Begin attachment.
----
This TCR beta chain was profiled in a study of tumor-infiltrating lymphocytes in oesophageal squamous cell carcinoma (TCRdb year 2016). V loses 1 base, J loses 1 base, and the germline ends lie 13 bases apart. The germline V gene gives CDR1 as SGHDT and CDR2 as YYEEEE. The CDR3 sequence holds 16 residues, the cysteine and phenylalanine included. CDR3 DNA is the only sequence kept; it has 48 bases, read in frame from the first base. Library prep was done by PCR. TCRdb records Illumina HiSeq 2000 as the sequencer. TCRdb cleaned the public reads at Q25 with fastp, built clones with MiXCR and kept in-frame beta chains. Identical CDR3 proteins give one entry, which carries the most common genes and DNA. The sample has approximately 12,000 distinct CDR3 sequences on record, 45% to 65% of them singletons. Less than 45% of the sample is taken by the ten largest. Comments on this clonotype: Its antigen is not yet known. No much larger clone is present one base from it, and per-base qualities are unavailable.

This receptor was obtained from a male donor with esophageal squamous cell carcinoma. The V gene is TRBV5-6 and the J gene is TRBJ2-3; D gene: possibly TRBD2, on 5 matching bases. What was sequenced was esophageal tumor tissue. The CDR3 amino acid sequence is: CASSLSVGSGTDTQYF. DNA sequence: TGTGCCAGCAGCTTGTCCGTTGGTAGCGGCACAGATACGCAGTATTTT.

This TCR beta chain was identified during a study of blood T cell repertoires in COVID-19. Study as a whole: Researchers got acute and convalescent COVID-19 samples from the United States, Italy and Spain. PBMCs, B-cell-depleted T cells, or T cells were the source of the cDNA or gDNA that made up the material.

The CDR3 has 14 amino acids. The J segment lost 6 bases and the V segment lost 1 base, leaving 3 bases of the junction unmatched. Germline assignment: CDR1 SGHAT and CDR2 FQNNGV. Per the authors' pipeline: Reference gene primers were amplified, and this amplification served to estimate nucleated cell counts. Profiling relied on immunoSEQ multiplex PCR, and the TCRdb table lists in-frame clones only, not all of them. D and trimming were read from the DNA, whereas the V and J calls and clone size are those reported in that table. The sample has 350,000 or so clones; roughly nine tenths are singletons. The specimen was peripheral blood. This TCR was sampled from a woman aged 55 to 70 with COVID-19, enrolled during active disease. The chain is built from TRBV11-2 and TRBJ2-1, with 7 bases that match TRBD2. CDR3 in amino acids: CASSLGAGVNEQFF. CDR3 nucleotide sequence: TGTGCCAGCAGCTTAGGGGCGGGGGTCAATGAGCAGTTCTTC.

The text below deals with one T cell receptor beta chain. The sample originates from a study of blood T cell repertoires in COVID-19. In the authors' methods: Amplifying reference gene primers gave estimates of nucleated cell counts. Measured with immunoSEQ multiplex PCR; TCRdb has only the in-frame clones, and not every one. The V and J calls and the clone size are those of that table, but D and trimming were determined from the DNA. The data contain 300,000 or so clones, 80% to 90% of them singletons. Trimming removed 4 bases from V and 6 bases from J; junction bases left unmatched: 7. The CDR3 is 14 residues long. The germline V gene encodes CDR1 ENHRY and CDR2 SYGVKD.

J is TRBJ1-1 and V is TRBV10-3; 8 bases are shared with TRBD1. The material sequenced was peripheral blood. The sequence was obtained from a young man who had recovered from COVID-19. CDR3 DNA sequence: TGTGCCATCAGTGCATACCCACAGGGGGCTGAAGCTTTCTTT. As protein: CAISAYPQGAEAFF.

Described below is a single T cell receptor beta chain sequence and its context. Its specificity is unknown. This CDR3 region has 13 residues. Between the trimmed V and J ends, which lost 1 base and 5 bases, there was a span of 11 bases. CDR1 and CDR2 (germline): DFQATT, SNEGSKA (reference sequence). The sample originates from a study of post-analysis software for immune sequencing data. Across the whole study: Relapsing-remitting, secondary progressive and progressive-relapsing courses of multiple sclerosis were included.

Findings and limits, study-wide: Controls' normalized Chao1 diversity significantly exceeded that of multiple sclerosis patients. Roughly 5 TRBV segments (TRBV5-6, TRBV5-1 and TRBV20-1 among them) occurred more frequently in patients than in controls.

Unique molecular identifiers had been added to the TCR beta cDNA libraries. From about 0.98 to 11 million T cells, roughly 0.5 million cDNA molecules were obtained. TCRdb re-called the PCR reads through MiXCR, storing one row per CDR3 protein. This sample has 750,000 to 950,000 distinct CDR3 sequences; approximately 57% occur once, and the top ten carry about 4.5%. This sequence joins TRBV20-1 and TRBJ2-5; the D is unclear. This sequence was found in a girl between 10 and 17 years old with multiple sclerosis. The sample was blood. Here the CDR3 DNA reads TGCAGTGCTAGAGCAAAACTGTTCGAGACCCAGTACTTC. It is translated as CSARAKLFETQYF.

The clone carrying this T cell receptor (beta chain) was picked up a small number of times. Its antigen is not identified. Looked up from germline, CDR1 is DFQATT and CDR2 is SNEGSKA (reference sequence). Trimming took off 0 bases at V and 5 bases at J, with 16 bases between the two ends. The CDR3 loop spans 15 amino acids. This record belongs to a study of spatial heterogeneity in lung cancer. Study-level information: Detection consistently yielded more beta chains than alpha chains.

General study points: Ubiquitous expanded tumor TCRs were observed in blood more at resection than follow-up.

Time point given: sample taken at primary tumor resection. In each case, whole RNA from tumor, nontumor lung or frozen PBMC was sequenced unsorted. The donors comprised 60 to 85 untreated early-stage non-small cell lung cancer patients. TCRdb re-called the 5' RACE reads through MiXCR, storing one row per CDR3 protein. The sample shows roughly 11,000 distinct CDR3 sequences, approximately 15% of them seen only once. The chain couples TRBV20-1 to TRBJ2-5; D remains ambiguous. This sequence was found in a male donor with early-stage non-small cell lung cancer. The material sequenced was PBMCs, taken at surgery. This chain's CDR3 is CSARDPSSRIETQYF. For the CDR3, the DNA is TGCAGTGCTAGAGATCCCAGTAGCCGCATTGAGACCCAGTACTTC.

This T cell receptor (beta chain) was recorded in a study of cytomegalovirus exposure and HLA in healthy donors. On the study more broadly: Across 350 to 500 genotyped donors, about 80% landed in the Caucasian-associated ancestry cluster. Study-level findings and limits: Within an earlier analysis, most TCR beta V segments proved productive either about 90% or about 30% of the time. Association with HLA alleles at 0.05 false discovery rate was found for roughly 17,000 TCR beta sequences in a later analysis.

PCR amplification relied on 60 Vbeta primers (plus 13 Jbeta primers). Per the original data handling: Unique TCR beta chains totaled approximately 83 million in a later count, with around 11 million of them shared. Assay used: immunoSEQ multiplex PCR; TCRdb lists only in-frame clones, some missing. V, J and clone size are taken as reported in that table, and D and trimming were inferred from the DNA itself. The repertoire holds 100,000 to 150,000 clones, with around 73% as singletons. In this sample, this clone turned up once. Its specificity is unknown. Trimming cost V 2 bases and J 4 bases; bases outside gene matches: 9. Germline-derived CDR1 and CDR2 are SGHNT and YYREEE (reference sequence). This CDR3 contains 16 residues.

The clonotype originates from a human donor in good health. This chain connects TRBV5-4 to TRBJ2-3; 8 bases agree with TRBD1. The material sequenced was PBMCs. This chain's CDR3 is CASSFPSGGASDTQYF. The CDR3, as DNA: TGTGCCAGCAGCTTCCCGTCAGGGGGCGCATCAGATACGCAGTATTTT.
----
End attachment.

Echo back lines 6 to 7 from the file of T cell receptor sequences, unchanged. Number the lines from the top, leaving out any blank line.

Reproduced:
J is TRBJ1-1 and V is TRBV10-3; 8 bases are shared with TRBD1. The material sequenced was peripheral blood. The sequence was obtained from a young man who had recovered from COVID-19. CDR3 DNA sequence: TGTGCCATCAGTGCATACCCACAGGGGGCTGAAGCTTTCTTT. As protein: CAISAYPQGAEAFF.

Described below is a single T cell receptor beta chain sequence and its context. Its specificity is unknown. This CDR3 region has 13 residues. Between the trimmed V and J ends, which lost 1 base and 5 bases, there was a span of 11 bases. CDR1 and CDR2 (germline): DFQATT, SNEGSKA (reference sequence). The sample originates from a study of post-analysis software for immune sequencing data. Across the whole study: Relapsing-remitting, secondary progressive and progressive-relapsing courses of multiple sclerosis were included.